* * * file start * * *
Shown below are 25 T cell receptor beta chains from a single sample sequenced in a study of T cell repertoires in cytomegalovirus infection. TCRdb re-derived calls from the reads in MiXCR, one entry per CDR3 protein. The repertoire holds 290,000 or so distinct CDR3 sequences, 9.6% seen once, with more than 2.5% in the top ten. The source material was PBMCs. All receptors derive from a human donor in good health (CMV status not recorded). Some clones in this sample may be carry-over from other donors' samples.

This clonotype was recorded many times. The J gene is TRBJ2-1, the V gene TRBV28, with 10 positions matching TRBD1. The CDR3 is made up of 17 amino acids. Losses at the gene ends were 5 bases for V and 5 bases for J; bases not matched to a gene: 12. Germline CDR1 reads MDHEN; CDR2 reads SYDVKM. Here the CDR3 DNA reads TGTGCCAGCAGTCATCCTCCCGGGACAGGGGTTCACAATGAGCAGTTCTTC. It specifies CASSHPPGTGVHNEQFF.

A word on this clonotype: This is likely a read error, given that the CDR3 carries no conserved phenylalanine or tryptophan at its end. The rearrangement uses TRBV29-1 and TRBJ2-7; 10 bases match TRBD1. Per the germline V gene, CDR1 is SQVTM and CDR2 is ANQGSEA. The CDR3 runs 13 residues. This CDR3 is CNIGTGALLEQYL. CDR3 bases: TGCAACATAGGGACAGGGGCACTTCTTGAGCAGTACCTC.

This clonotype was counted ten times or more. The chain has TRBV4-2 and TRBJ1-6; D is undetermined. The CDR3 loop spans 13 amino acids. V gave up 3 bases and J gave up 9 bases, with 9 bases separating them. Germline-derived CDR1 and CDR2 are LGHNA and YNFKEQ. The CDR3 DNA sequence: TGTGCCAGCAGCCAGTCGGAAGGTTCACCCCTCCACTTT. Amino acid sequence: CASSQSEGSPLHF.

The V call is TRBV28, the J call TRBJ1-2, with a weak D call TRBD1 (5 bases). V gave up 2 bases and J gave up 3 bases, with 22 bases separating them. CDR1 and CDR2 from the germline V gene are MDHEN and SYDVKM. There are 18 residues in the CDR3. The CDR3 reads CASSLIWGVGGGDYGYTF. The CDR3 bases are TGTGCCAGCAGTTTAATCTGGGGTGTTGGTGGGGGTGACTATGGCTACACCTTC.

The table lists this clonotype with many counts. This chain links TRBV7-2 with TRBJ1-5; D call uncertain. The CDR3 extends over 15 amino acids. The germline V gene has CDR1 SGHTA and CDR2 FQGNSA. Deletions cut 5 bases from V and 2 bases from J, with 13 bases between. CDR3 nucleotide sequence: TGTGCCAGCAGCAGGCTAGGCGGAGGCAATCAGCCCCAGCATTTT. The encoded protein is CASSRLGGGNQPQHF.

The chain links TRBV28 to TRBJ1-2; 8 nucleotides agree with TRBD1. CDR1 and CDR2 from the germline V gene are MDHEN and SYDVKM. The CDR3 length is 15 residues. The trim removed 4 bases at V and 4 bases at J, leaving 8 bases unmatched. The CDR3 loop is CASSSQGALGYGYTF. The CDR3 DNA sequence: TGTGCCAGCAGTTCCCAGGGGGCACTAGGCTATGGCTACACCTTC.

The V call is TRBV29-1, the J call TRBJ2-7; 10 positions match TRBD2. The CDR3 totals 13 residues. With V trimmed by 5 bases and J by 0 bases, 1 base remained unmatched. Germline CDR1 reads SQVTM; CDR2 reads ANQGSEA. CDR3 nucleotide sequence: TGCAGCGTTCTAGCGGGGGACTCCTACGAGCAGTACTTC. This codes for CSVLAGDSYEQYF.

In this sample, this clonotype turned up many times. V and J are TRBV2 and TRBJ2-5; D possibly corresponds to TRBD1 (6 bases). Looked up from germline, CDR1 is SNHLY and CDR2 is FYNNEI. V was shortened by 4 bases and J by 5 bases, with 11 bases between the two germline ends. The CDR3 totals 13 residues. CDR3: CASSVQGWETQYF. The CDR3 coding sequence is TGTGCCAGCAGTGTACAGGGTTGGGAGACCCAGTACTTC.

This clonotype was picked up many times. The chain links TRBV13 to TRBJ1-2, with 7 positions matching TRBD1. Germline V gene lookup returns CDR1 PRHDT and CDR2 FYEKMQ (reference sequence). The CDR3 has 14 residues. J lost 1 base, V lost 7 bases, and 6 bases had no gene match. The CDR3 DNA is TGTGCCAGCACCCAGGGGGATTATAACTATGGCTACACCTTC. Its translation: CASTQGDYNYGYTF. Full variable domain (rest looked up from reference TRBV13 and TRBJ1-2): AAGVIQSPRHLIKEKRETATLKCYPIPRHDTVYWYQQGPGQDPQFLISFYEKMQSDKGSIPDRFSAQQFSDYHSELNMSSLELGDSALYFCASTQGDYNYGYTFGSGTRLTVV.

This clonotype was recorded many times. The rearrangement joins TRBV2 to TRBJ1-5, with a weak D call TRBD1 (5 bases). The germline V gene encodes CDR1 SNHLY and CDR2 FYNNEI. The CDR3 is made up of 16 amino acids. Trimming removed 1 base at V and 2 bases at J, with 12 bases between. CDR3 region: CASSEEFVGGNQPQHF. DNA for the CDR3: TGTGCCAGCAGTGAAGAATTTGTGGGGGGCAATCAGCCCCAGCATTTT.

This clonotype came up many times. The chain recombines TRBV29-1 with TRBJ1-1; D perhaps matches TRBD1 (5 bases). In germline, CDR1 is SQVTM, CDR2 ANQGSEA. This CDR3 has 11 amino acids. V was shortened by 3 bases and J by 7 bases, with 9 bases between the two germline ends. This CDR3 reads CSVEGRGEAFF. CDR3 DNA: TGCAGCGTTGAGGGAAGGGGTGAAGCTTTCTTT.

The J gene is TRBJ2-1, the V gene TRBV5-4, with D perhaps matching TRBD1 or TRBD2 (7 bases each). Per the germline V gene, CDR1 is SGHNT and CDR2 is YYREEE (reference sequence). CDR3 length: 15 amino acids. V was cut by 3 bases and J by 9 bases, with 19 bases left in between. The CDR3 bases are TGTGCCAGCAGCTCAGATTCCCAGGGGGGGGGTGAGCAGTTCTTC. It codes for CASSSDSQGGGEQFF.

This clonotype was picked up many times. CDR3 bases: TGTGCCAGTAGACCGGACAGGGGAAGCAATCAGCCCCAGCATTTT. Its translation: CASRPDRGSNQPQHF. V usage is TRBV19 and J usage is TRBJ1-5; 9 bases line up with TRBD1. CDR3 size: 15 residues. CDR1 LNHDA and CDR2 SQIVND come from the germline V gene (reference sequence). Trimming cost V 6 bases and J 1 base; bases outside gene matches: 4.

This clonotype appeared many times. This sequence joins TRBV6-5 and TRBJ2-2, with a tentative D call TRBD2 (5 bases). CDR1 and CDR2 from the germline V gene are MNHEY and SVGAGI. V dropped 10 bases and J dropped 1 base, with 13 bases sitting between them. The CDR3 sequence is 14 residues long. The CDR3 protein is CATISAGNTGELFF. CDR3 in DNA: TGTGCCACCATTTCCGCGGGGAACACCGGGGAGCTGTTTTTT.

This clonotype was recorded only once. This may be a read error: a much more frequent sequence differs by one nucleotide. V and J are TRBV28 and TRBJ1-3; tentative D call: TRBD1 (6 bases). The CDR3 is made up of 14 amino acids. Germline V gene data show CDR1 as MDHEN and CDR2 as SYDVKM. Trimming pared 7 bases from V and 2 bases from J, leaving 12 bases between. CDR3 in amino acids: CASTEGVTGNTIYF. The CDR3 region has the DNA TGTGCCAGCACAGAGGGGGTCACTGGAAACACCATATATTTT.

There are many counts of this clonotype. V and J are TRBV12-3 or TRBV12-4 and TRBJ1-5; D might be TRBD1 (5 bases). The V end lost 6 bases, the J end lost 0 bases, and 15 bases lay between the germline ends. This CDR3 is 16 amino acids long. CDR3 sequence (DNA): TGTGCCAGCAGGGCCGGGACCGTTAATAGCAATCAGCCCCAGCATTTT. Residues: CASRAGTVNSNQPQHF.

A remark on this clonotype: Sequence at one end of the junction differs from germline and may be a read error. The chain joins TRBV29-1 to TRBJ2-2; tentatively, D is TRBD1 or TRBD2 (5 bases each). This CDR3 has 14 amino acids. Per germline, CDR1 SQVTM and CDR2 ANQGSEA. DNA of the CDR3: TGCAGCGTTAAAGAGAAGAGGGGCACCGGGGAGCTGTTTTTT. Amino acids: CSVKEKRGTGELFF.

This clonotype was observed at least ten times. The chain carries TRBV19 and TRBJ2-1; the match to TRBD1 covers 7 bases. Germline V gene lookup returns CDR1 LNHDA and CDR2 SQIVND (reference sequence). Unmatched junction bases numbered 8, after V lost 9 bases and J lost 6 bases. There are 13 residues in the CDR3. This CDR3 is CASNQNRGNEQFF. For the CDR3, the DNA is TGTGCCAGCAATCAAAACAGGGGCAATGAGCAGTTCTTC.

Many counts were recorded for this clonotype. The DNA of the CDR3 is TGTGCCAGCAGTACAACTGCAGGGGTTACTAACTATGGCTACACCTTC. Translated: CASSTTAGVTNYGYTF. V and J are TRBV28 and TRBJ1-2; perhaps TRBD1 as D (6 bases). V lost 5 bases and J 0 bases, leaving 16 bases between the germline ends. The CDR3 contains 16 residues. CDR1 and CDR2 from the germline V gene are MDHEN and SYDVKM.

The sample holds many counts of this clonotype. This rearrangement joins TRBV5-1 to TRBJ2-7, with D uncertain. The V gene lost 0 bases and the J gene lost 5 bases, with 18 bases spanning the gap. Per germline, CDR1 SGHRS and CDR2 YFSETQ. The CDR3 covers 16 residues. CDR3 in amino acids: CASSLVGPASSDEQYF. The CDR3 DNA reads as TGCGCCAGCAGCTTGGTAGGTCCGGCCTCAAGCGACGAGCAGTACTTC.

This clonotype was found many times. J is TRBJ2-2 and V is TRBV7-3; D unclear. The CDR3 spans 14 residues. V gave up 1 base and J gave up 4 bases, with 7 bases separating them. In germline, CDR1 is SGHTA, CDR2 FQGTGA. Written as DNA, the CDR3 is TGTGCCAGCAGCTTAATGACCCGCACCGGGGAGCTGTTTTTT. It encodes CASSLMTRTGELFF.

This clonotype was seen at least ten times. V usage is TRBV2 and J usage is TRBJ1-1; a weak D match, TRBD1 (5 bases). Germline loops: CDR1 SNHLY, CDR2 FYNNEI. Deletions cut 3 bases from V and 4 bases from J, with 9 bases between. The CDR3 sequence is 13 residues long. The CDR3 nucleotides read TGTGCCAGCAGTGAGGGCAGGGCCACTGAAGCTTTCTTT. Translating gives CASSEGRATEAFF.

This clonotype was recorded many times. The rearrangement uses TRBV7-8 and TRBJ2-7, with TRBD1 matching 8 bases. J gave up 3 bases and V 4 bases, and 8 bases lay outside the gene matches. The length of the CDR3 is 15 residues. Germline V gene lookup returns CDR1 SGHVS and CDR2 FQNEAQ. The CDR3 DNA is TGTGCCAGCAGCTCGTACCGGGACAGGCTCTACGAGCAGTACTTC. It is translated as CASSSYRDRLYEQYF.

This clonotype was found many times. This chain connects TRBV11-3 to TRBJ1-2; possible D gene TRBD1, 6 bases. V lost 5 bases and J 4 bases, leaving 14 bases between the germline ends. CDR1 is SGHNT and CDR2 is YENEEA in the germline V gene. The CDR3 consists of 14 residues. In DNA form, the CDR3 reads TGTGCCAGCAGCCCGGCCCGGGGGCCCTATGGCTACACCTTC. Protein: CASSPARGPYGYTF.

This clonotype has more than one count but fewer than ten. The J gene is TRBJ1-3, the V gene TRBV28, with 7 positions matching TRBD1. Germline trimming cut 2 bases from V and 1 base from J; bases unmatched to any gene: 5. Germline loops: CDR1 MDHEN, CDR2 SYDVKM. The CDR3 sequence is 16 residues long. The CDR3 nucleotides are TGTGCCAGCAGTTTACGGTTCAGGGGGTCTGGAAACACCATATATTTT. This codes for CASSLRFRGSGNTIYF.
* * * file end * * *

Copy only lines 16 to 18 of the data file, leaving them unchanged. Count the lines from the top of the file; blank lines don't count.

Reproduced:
This clonotype was recorded only once. This may be a read error: a much more frequent sequence differs by one nucleotide. V and J are TRBV28 and TRBJ1-3; tentative D call: TRBD1 (6 bases). The CDR3 is made up of 14 amino acids. Germline V gene data show CDR1 as MDHEN and CDR2 as SYDVKM. Trimming pared 7 bases from V and 2 bases from J, leaving 12 bases between. CDR3 in amino acids: CASTEGVTGNTIYF. The CDR3 region has the DNA TGTGCCAGCACAGAGGGGGTCACTGGAAACACCATATATTTT.

There are many counts of this clonotype. V and J are TRBV12-3 or TRBV12-4 and TRBJ1-5; D might be TRBD1 (5 bases). The V end lost 6 bases, the J end lost 0 bases, and 15 bases lay between the germline ends. This CDR3 is 16 amino acids long. CDR3 sequence (DNA): TGTGCCAGCAGGGCCGGGACCGTTAATAGCAATCAGCCCCAGCATTTT. Residues: CASRAGTVNSNQPQHF.

A remark on this clonotype: Sequence at one end of the junction differs from germline and may be a read error. The chain joins TRBV29-1 to TRBJ2-2; tentatively, D is TRBD1 or TRBD2 (5 bases each). This CDR3 has 14 amino acids. Per germline, CDR1 SQVTM and CDR2 ANQGSEA. DNA of the CDR3: TGCAGCGTTAAAGAGAAGAGGGGCACCGGGGAGCTGTTTTTT. Amino acids: CSVKEKRGTGELFF.